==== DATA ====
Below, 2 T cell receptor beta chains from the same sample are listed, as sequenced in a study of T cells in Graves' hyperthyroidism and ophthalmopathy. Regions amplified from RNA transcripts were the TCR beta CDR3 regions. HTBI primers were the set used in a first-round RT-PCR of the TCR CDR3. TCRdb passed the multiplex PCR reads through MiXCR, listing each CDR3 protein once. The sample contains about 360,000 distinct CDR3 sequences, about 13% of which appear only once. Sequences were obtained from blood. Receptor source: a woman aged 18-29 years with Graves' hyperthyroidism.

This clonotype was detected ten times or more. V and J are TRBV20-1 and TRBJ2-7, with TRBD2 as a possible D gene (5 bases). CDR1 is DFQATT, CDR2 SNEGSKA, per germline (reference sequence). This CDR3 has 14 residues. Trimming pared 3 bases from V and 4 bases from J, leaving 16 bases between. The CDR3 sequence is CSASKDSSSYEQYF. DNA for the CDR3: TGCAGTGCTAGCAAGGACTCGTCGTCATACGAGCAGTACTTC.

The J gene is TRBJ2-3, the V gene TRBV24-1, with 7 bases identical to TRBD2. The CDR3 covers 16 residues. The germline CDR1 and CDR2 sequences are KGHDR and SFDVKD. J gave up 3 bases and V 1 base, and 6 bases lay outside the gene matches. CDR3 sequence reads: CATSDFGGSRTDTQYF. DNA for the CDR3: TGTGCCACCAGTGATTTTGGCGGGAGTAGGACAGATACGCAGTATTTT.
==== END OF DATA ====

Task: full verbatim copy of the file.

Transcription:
Below, 2 T cell receptor beta chains from the same sample are listed, as sequenced in a study of T cells in Graves' hyperthyroidism and ophthalmopathy. Regions amplified from RNA transcripts were the TCR beta CDR3 regions. HTBI primers were the set used in a first-round RT-PCR of the TCR CDR3. TCRdb passed the multiplex PCR reads through MiXCR, listing each CDR3 protein once. The sample contains about 360,000 distinct CDR3 sequences, about 13% of which appear only once. Sequences were obtained from blood. Receptor source: a woman aged 18-29 years with Graves' hyperthyroidism.

This clonotype was detected ten times or more. V and J are TRBV20-1 and TRBJ2-7, with TRBD2 as a possible D gene (5 bases). CDR1 is DFQATT, CDR2 SNEGSKA, per germline (reference sequence). This CDR3 has 14 residues. Trimming pared 3 bases from V and 4 bases from J, leaving 16 bases between. The CDR3 sequence is CSASKDSSSYEQYF. DNA for the CDR3: TGCAGTGCTAGCAAGGACTCGTCGTCATACGAGCAGTACTTC.

The J gene is TRBJ2-3, the V gene TRBV24-1, with 7 bases identical to TRBD2. The CDR3 covers 16 residues. The germline CDR1 and CDR2 sequences are KGHDR and SFDVKD. J gave up 3 bases and V 1 base, and 6 bases lay outside the gene matches. CDR3 sequence reads: CATSDFGGSRTDTQYF. DNA for the CDR3: TGTGCCACCAGTGATTTTGGCGGGAGTAGGACAGATACGCAGTATTTT.